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You Can't Control the Situation, But You Can Control Your Focus

“The only thing we have control over is our breath and what we look at.” said my yoga teacher, Susan Fain, as we were in tree pose, a balancing posture where one is challenged to stay upright while standing on one foot and stretching one’s arms toward the sky. There is typically a lot of wobbling and shaking and in order to keep one’s balance, we breathe deeply and rhythmically and choose a focal point.

 When you are in a tough position or a situation that is shaky or challenging, the same applies. The only thing you have control over is your breath and what you look at or focus on.

Studies have shown that taking a few deep, intentional breaths brings our bodies and minds out of fight or flight mode, where we are simply scanning for threats, and allows us, instead, to think more strategically and creatively. Taking a few deep breaths, in essence, tricks our body into thinking that everything is okay, even if it isn’t.  

What I’d like to take some time with, is “what you look at” or, what you’re focusing on. Think back to the last tough situation you were in. What were you focusing on and what impact did that have on the situation? Whatever we choose to focus on (whether negative or positive), our brain will look for ways to validate it, bringing further momentum to that belief, thought or story. Why not use it to our advantage?

How?
It starts with what you just did, simply noticing. Where is your focus currently? Is it serving you or the situation? Next, you make a choice. Is that the focus that you want to stick with or is there something else that you could choose to focus on instead? Below are some examples to get you started.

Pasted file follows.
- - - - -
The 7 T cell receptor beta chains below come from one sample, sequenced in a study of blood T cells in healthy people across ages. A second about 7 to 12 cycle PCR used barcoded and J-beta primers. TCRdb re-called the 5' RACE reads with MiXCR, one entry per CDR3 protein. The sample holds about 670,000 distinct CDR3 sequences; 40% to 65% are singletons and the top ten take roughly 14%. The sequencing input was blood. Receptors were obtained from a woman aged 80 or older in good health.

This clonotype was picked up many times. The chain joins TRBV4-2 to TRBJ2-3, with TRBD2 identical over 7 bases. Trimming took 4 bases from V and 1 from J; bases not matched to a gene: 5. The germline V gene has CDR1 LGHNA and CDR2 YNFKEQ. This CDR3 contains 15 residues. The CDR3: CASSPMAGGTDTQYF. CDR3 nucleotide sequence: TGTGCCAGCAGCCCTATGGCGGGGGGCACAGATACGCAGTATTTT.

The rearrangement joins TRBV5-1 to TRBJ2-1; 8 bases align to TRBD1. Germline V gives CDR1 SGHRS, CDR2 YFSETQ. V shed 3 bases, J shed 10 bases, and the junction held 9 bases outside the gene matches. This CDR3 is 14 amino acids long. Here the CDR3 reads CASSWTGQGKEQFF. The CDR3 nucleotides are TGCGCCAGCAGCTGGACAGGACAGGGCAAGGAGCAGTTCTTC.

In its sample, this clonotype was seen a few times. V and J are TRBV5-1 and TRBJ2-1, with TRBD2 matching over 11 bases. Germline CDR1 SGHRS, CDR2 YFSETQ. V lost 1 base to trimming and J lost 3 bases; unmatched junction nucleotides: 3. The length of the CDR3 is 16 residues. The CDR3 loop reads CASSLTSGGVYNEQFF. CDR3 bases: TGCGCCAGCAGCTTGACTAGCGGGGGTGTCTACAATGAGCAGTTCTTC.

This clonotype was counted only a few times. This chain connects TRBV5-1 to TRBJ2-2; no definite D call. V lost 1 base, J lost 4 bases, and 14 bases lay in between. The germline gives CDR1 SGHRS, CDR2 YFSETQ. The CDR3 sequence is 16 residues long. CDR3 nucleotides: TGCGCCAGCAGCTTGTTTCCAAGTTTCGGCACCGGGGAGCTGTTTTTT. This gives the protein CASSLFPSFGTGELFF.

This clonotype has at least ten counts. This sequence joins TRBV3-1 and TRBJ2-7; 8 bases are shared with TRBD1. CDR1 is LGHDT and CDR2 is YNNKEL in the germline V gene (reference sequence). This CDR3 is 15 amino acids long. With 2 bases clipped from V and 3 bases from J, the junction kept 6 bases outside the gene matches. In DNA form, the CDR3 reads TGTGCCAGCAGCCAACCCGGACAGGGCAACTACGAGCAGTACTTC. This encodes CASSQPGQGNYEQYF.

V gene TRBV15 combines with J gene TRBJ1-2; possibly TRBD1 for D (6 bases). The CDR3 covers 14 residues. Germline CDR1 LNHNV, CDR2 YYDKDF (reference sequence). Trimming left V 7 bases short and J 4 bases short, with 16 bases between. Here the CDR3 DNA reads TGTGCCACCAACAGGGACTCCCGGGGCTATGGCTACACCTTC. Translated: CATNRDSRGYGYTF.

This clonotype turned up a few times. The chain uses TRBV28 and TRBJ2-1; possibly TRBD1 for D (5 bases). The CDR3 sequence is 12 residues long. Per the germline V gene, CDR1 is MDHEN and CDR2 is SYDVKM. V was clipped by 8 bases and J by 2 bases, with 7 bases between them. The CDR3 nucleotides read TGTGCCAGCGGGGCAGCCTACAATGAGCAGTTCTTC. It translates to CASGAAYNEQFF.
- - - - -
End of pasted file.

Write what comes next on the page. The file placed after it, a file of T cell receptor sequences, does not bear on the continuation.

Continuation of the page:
• Are you focused on the problem or the solution?

  • Are you focused on everything that annoys you about the person you are in conflict with or the one thing that you could appreciate about them and what they bring to the table?

  • Are you focused on saving your own skin, or actively supporting your team in order to make them look good and help them to succeed?

  • Are you focused on all that is wrong with an idea that someone has suggested or on how it might work?

  • Are you seeing the person in front of you, or on the other end of that email as an obstacle or as a person trying to do the best job they can?

  • Are you focused on an inevitable negative outcome or the possibilities?

  • Are you focused on what went wrong in the past or what might go wrong in the future, or simply on attending to what is happening in the present?

Yes, it is a good idea to consider the consequences of a situation and how you got there, but does it help to continue to focus on it?

In the movie Bridge of Spies, there is a great scene where Tom Hank’s character, James Donovan, shares with the accused Rudolf Abel, played by Mark Rylance, that most would prefer to see him in the electric chair. Rudolf simply sits calmly and continues to listen. James Donovan says, “You don’t seem alarmed.” Rudolf replies, “Would it help?”

This is not to say that we need to go through life with rose colored glasses, but there is a benefit to intentionally choosing to focus on something other than doom, gloom and negativity. Studies have also shown that those who choose to focus on the positive are more creative and resilient, bouncing back from challenges and failures more quickly.  

Del Close, the father of contemporary improv suggested, “If we treat others as if we are geniuses, poets and artists, we have a better chance of becoming that on stage.” What if your focus and expectation was always that you and your team have the ability, creativity and knowledge to get through whatever you are facing?

The next time you find yourself in a shaky, unnerving or challenging situation, in invite you to take control of your breath, notice what you’re currently focusing on and choose to “look at” something different.